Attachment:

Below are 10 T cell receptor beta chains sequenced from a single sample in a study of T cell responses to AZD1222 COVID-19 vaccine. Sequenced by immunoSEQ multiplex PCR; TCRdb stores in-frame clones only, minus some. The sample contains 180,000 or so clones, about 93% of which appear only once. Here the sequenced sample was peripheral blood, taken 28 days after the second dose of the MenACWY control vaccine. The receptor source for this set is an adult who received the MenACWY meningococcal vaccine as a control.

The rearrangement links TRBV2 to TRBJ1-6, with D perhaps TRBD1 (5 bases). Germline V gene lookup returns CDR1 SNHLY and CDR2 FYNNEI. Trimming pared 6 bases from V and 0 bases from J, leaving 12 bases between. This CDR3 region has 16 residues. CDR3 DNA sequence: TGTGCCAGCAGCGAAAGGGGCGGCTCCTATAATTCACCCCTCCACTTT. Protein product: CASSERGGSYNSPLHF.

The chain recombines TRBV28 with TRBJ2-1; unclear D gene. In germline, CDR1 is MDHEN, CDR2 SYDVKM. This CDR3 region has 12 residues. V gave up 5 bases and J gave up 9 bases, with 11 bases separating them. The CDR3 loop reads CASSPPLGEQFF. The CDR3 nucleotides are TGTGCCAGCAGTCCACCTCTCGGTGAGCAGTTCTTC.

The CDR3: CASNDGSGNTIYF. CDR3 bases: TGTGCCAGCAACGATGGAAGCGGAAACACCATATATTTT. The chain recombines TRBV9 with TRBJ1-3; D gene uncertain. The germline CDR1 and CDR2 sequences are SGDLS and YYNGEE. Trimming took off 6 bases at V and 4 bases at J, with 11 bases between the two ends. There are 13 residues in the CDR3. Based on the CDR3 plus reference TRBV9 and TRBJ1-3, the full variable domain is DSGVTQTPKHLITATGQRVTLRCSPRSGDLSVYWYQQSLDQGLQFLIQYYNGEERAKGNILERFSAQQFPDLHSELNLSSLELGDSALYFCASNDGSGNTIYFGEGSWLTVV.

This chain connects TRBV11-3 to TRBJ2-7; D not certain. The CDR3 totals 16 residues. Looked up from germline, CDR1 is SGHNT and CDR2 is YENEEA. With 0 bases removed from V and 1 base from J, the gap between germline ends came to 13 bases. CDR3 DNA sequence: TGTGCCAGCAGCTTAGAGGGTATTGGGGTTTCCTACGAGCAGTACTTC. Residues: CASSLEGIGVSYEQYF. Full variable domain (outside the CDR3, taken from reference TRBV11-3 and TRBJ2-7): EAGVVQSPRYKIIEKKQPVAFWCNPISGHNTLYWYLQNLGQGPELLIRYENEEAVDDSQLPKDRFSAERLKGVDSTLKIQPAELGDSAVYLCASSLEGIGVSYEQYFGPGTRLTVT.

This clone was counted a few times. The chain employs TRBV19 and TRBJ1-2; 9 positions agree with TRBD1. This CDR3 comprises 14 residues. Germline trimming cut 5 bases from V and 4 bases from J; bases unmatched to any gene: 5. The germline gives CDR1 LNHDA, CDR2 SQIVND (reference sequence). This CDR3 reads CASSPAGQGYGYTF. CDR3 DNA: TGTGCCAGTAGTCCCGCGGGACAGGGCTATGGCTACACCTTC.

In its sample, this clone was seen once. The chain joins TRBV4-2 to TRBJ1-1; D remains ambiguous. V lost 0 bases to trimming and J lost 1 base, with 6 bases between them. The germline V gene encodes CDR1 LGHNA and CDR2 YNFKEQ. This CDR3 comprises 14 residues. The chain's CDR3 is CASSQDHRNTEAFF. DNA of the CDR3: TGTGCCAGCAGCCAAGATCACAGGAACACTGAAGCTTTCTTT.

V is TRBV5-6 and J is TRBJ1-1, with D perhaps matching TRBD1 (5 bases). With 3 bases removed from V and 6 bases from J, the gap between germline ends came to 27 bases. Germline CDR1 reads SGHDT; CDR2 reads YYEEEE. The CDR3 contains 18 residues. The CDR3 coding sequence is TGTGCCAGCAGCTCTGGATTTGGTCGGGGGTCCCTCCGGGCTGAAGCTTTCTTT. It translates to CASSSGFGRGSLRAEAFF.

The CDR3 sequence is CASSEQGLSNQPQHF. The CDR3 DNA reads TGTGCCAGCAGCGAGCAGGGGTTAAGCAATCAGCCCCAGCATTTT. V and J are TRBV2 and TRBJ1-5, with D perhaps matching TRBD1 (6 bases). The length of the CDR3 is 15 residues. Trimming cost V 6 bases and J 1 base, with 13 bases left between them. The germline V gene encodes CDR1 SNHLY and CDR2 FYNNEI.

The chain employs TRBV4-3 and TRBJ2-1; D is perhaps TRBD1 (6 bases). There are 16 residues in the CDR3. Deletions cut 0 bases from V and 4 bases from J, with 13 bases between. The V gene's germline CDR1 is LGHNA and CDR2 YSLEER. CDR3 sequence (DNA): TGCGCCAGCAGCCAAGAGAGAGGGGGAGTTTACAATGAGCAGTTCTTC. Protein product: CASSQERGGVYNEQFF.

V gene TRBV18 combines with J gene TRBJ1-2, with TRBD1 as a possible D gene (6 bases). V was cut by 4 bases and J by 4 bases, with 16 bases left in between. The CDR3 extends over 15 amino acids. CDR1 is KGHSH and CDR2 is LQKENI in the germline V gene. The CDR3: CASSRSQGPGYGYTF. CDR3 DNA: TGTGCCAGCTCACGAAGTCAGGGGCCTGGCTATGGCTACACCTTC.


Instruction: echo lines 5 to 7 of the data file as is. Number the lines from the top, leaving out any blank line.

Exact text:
This chain connects TRBV11-3 to TRBJ2-7; D not certain. The CDR3 totals 16 residues. Looked up from germline, CDR1 is SGHNT and CDR2 is YENEEA. With 0 bases removed from V and 1 base from J, the gap between germline ends came to 13 bases. CDR3 DNA sequence: TGTGCCAGCAGCTTAGAGGGTATTGGGGTTTCCTACGAGCAGTACTTC. Residues: CASSLEGIGVSYEQYF. Full variable domain (outside the CDR3, taken from reference TRBV11-3 and TRBJ2-7): EAGVVQSPRYKIIEKKQPVAFWCNPISGHNTLYWYLQNLGQGPELLIRYENEEAVDDSQLPKDRFSAERLKGVDSTLKIQPAELGDSAVYLCASSLEGIGVSYEQYFGPGTRLTVT.

This clone was counted a few times. The chain employs TRBV19 and TRBJ1-2; 9 positions agree with TRBD1. This CDR3 comprises 14 residues. Germline trimming cut 5 bases from V and 4 bases from J; bases unmatched to any gene: 5. The germline gives CDR1 LNHDA, CDR2 SQIVND (reference sequence). This CDR3 reads CASSPAGQGYGYTF. CDR3 DNA: TGTGCCAGTAGTCCCGCGGGACAGGGCTATGGCTACACCTTC.

In its sample, this clone was seen once. The chain joins TRBV4-2 to TRBJ1-1; D remains ambiguous. V lost 0 bases to trimming and J lost 1 base, with 6 bases between them. The germline V gene encodes CDR1 LGHNA and CDR2 YNFKEQ. This CDR3 comprises 14 residues. The chain's CDR3 is CASSQDHRNTEAFF. DNA of the CDR3: TGTGCCAGCAGCCAAGATCACAGGAACACTGAAGCTTTCTTT.